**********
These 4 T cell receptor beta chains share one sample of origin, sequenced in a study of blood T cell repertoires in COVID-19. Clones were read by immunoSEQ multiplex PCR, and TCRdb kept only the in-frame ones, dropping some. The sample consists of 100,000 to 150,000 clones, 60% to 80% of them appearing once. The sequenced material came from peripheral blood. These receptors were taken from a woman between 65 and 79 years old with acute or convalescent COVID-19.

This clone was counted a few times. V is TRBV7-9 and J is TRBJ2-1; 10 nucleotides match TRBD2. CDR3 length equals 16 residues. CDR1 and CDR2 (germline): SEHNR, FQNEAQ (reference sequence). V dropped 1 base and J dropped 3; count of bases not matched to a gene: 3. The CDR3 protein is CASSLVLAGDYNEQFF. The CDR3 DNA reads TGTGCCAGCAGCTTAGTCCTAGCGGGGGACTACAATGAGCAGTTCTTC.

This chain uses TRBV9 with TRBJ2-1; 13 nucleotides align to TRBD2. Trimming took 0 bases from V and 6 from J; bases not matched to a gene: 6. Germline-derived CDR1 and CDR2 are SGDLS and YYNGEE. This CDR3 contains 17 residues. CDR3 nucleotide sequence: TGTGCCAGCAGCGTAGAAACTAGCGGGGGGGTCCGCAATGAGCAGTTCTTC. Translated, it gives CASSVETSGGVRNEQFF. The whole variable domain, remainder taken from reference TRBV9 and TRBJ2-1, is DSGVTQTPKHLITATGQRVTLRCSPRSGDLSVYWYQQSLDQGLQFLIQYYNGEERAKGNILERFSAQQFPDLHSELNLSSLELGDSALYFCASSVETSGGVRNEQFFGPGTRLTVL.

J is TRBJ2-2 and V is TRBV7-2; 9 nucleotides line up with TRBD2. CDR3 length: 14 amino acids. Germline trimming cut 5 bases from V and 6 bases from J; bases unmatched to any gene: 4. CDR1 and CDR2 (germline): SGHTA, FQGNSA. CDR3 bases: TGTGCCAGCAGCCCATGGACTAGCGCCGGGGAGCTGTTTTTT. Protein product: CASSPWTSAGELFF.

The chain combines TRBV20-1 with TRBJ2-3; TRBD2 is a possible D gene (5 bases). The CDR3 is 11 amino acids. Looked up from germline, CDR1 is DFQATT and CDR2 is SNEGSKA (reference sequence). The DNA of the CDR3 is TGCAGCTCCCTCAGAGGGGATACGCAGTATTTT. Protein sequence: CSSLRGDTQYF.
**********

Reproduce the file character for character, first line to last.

These 4 T cell receptor beta chains share one sample of origin, sequenced in a study of blood T cell repertoires in COVID-19. Clones were read by immunoSEQ multiplex PCR, and TCRdb kept only the in-frame ones, dropping some. The sample consists of 100,000 to 150,000 clones, 60% to 80% of them appearing once. The sequenced material came from peripheral blood. These receptors were taken from a woman between 65 and 79 years old with acute or convalescent COVID-19.

This clone was counted a few times. V is TRBV7-9 and J is TRBJ2-1; 10 nucleotides match TRBD2. CDR3 length equals 16 residues. CDR1 and CDR2 (germline): SEHNR, FQNEAQ (reference sequence). V dropped 1 base and J dropped 3; count of bases not matched to a gene: 3. The CDR3 protein is CASSLVLAGDYNEQFF. The CDR3 DNA reads TGTGCCAGCAGCTTAGTCCTAGCGGGGGACTACAATGAGCAGTTCTTC.

This chain uses TRBV9 with TRBJ2-1; 13 nucleotides align to TRBD2. Trimming took 0 bases from V and 6 from J; bases not matched to a gene: 6. Germline-derived CDR1 and CDR2 are SGDLS and YYNGEE. This CDR3 contains 17 residues. CDR3 nucleotide sequence: TGTGCCAGCAGCGTAGAAACTAGCGGGGGGGTCCGCAATGAGCAGTTCTTC. Translated, it gives CASSVETSGGVRNEQFF. The whole variable domain, remainder taken from reference TRBV9 and TRBJ2-1, is DSGVTQTPKHLITATGQRVTLRCSPRSGDLSVYWYQQSLDQGLQFLIQYYNGEERAKGNILERFSAQQFPDLHSELNLSSLELGDSALYFCASSVETSGGVRNEQFFGPGTRLTVL.

J is TRBJ2-2 and V is TRBV7-2; 9 nucleotides line up with TRBD2. CDR3 length: 14 amino acids. Germline trimming cut 5 bases from V and 6 bases from J; bases unmatched to any gene: 4. CDR1 and CDR2 (germline): SGHTA, FQGNSA. CDR3 bases: TGTGCCAGCAGCCCATGGACTAGCGCCGGGGAGCTGTTTTTT. Protein product: CASSPWTSAGELFF.

The chain combines TRBV20-1 with TRBJ2-3; TRBD2 is a possible D gene (5 bases). The CDR3 is 11 amino acids. Looked up from germline, CDR1 is DFQATT and CDR2 is SNEGSKA (reference sequence). The DNA of the CDR3 is TGCAGCTCCCTCAGAGGGGATACGCAGTATTTT. Protein sequence: CSSLRGDTQYF.